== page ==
'BIZARRE': Sex tape extortion by church biker on widow
A CHURCH biker who used a sex tape to extort a now-dead club member and his widow, has been sentenced for behaviour described by a judge as "about as Un-Christian as possible".
Patrick O'Sullivan, the road captain of the Gympie charter of the Tribe of Judah Motorcycle Ministries (TOJMM), pleaded guilty in Hervey Bay District Court to two counts of extortion.
The court heard another member of the club was in possession of an incriminating video and images showing the victim engaging in sex acts with two females.
O'Sullivan, together with a third man was brought in on a plan to demand the victim hand over his $15,000 Harley Davidson motorbike, for which they promised to crush the USB containing the incriminating footage.
The 54-year-old man was said to have initially expressed reservations in text messages to his co-accused before caving and organising a meeting between them and the victim on April 6.
There, after demanding back TOJMM property, the three men left the victim to think over whether he would surrender the bike, which his wife was part owner of, with transfer registration paperwork.
That afternoon the victim told his wife what had been going on. She told him the marriage was over and left to try and convince the accused men not to take the motorcycle.
"Text messages indicate they were all aware (she) was a part owner and she did not want it taken," Crown prosecutor Gavin Webber said.
Numerous times that day, the victim told family members the three defendants should be investigated in the case of his death for blackmail and they would not be getting his motorcycle.
By 8pm, the victim followed through with his suicide threats and was found dead on his property.
The court heard that over the course of the next few days, two of the men tried to contact the victim's wife.
After learning the victim was dead, O'Sullivan attempted to blackmail the victim's grieving widow through text under the alleged instruction of another defendant.
A threat to send the sexual footage to the man's friends, family, police and the wider church community was read out in court.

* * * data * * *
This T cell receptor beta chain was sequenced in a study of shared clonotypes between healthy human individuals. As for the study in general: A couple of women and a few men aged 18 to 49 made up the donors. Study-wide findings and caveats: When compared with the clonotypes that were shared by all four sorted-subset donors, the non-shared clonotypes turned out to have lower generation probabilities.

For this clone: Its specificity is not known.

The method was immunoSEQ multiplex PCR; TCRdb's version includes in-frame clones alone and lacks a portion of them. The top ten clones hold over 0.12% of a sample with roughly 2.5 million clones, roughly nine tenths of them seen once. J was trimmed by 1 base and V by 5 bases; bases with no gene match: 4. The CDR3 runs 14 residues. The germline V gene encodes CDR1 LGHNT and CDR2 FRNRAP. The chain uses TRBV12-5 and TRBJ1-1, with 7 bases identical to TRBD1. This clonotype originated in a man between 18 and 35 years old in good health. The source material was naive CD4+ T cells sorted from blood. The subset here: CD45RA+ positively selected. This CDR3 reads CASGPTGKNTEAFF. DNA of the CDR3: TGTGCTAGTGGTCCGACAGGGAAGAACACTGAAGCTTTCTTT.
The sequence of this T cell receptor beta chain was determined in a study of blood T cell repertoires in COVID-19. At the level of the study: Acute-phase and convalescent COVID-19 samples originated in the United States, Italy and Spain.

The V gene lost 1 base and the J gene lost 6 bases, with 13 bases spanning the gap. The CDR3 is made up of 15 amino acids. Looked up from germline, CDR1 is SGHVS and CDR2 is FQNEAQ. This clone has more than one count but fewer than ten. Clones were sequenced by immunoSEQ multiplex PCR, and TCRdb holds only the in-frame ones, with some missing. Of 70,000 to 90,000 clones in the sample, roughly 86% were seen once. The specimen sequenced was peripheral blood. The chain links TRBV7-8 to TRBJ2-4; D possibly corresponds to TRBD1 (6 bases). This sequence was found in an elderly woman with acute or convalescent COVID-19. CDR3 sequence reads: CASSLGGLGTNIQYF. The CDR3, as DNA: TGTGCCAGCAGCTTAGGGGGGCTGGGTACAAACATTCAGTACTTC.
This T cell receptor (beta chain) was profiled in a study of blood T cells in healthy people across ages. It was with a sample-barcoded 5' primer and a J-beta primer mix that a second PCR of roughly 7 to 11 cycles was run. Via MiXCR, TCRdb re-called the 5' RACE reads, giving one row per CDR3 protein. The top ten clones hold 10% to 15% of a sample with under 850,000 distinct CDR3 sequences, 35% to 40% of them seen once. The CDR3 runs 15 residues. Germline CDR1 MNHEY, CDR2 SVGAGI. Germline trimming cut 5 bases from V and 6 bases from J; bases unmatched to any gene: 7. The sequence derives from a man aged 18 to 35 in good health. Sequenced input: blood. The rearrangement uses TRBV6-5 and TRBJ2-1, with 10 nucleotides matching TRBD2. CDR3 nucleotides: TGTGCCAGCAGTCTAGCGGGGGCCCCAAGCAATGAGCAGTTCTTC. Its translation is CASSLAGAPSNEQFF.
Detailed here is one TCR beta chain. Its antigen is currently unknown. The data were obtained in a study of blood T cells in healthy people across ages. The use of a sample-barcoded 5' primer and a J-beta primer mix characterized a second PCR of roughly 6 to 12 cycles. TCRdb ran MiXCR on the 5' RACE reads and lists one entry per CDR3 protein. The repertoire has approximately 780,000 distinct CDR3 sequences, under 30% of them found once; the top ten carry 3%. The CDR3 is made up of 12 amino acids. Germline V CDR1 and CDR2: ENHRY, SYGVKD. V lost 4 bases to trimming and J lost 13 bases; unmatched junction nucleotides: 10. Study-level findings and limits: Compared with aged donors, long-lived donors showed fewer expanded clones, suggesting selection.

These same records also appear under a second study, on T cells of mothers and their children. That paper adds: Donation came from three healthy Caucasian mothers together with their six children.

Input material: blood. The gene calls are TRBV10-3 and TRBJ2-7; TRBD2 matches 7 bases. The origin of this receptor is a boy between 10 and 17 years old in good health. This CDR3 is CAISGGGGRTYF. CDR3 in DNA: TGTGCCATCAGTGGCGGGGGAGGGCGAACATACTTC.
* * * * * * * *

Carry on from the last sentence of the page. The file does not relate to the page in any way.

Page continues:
Defence barrister James Benjamin tendered references which spoke to O'Sullivan's good character from the reverend of Gympie Wesleyan Methodist Church and a colleague at Queensland Rail where O'Sullivan had worked for more than 30 years.
Mr Benjamin said the father-of-three had never been before the courts and was a long-time church-goer who had been involved with the TOJMM and community work for the last decade.
O'Sullivan claimed he was not the driving force behind the extortion attempts and was influenced by the personality and position of another defendant.
The court heard O'Sullivan returned to confess details to police after his initial interview because he couldn't stand lying although his co-accused denied involvement.
Mr Benjamin argued even if the video had been handed to police, the victim may still have taken his own life as he was afraid of an alleged offence on the video coming to light.
Judge Ian Dearden said almost everything about the actions of O'Sullivan and his co-accused was about "as unchristian as possible".
"How grown and mature men thought this was even vaguely an appropriate way to behave escapes me," he said.
"(You have expressed) significant regret at not having bailed out of this bizarre, stupid and serious criminal matter."
Mr Dearden accepted if the video evidence had come from anyone or alternatively from confrontation with police, the victim's suicide might have occurred.
"But it does not take away from the tragedy of loss of life and profound sadness to his family no matter what he was doing himself with criminal offences," he said.
O'Sullivan's wife of 33 years was in the court supporting him when he was convicted and sentenced to two-and-a- half years imprisonment wholly suspended for four years for each count of extortion.
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